According to an article appearing in today’s Le Monde, Marine Le Pen is in buoyant mood following the publication of an Ispsos poll of French public opinion in yesterday’s edition of the paper. Why? Well, in Le Pen’s own words, it shows that “the French think like us”. Specifically, it would appear that Front National attitudes and policies with respect to immigration, Islam, globalisation and economic protectionism strike a strong chord with the French electorate.
Overall, the French public is not in an ebullient mood, with the poll suggesting the prevalence of a distinctly pessimistic worldview. That this should be so ought to come as no surprise, for France, like the UK, does not currently find itself in a happy situation either economically or socially. The pie charts reproduced below provide a striking summary of the twin mood of economic and cultural decline that appears to have taken root: 55% of respondents thought that French economic power “has declined a great deal” and a further 35% believe that it “has declined a little”, with only 7% thinking that the economy “has progressed a little”. In the cultural sphere, the mood remains negative, but not in quite so pronounced a fashion as with respect to the economy: 23% thought that French cultural influence “had declined a lot” with a further 40% stating “that it had declined a little”.
In factually rather than politically correct fashion, 74% of respondents in the poll subscribed to the notion that Islam was an “intolerant” religion; 77% stated that “religious fundamentalism” (code for Islam) was a matter of concern to them; 57% were of the opinion that “anti-white racism is quite common in France”, and 62% “no longer feel at home in France”. Data are not provided with respect to ethnic and faith differences amongst respondents, but the results clearly indicate that France is a cleft society, with a significant proportion of indigenous French citizens feeling a distinct sense of cultural alienation from their own homeland because of the momentous changes wrought by mass immigration in recent decades. My sympathies on this score lie with the French. Whether or not the French have lost Paris as the English (or indeed, the British) have lost London, I do not know, but similar processes driven by the twin ideologies of globalism and permeable borders are leading to a crisis of national self-identity in both countries. However, to express this sense of alienation from one’s own homeland and the political class who implement and advocate the policies that lead to this dispossession is to run the risk in both the UK and France of being branded a ‘far-right extremist’, which is of course a deeply malicious and wounding slur upon the part of those who level it.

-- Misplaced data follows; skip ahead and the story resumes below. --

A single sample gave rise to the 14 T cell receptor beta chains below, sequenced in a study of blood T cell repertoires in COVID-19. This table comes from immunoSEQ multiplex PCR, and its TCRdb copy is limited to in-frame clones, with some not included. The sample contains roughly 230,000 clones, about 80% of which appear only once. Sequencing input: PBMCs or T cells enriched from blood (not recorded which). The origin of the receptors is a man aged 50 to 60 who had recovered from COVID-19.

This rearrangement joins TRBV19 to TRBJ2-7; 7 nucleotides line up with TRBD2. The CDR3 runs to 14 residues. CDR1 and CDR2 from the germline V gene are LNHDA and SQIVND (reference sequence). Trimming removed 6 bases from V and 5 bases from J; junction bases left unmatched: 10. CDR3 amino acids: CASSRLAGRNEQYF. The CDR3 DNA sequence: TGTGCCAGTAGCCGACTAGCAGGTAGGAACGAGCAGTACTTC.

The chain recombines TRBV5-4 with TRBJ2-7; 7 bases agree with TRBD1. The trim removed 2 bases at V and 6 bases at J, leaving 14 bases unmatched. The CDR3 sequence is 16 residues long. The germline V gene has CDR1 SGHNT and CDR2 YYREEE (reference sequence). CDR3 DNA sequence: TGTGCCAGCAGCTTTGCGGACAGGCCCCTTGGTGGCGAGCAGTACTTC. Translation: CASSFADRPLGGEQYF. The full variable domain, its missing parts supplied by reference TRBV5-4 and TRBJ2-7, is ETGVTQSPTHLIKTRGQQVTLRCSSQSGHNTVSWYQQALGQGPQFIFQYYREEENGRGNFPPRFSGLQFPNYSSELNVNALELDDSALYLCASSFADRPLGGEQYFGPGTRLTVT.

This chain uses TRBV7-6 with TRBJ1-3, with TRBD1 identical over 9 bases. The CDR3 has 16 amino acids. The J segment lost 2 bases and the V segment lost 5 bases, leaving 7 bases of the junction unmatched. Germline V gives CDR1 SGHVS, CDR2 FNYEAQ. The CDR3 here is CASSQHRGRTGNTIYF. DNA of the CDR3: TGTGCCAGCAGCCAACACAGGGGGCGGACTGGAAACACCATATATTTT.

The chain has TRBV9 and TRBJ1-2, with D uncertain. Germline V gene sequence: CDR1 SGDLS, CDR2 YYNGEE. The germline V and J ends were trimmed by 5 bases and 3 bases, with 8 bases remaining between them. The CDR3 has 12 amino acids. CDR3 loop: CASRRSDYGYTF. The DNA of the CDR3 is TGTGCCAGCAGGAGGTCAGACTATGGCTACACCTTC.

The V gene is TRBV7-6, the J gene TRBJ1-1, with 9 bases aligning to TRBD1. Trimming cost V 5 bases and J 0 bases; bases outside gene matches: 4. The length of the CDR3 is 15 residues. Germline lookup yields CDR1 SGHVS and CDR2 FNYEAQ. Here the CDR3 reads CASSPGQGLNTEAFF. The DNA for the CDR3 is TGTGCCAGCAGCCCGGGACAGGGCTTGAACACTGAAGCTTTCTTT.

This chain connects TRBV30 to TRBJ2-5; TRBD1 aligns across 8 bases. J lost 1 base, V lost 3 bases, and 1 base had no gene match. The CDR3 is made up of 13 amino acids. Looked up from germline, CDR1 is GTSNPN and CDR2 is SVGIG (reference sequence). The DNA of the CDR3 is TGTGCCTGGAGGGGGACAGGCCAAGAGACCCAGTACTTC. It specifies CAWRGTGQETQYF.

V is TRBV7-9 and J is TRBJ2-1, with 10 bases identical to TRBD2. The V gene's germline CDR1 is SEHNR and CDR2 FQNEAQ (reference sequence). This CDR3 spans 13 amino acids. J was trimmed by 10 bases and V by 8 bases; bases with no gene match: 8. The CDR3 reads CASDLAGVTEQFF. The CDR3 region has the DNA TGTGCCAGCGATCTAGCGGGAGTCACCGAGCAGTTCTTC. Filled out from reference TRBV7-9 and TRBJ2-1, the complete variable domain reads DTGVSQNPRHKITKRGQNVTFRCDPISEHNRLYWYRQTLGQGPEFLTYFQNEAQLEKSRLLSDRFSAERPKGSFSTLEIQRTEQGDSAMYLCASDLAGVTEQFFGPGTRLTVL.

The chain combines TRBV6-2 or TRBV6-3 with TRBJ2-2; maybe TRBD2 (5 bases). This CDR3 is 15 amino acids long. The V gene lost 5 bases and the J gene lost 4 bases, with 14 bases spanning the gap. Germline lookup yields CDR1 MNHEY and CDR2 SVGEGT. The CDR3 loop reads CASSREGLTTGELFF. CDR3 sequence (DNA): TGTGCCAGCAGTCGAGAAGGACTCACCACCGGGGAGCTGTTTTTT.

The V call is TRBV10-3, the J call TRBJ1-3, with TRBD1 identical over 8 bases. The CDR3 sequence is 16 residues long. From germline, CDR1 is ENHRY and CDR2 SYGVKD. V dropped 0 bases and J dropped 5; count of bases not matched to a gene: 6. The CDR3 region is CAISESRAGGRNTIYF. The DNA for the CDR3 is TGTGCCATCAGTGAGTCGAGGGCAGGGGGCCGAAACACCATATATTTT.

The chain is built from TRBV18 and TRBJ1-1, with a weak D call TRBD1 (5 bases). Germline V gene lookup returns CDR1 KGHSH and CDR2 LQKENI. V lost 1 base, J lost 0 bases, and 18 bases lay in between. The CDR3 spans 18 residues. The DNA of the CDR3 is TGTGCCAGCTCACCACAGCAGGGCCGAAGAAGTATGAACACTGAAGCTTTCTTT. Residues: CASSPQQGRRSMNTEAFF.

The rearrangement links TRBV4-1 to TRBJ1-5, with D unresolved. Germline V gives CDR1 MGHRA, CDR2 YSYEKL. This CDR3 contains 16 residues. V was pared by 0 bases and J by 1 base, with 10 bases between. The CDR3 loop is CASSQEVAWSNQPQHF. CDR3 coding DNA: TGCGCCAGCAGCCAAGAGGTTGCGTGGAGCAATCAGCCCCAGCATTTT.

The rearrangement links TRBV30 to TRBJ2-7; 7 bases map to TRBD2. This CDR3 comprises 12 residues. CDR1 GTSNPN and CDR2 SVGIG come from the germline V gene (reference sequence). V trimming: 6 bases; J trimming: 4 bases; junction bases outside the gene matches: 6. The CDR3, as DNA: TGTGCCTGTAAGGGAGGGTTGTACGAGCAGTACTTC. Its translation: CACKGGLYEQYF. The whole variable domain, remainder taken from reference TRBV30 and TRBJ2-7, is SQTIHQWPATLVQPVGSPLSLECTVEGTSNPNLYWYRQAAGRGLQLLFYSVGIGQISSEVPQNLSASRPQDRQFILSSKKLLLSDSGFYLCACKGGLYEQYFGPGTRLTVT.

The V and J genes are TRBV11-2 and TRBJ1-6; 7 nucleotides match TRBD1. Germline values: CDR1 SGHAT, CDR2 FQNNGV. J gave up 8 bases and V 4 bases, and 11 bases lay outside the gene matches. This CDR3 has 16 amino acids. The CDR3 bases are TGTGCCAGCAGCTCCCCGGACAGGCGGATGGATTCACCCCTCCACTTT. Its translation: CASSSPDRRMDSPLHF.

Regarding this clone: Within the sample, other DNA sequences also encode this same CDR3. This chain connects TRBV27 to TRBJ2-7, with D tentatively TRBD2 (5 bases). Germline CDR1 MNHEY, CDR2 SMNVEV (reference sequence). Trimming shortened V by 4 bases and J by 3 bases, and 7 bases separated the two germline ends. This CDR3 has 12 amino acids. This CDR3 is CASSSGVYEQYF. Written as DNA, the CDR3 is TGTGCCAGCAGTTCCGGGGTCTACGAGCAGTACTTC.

One commentator – Michel Winock – described by Le Monde as a “specialist in the history of politics and ideology in modern France” has used the findings of this poll to make tired and lazy comparisons with France in the 1930s, raising the hoary old spectre of recrudescent ‘fascism’ that is so often wheeled out by defenders of mass immigration and state-sponsored multiculturalism on either side of La Manche when confronted by popular distaste for these two elite-sponsored projects. To equate a desire for national self-preservation and cultural distinctiveness with ‘fascism’ is repugnant, but that does not prevent the likes of Winock from seeking to firmly implant this false association in the public mind with the assistance of a largely eager and compliant mass media.
In conclusion, the policies forwarded by the Front National chime strongly with the concerns of native French voters, but thus far the party has not been able to make a significant electoral breakthrough. What then, will it take for French voters to give voice to their dissatisfaction by voting for a party that offers policies that they favour, and for them to overcome their aversion to voting for Le Pen inculcated by many years of deeply hostile coverage of the FN?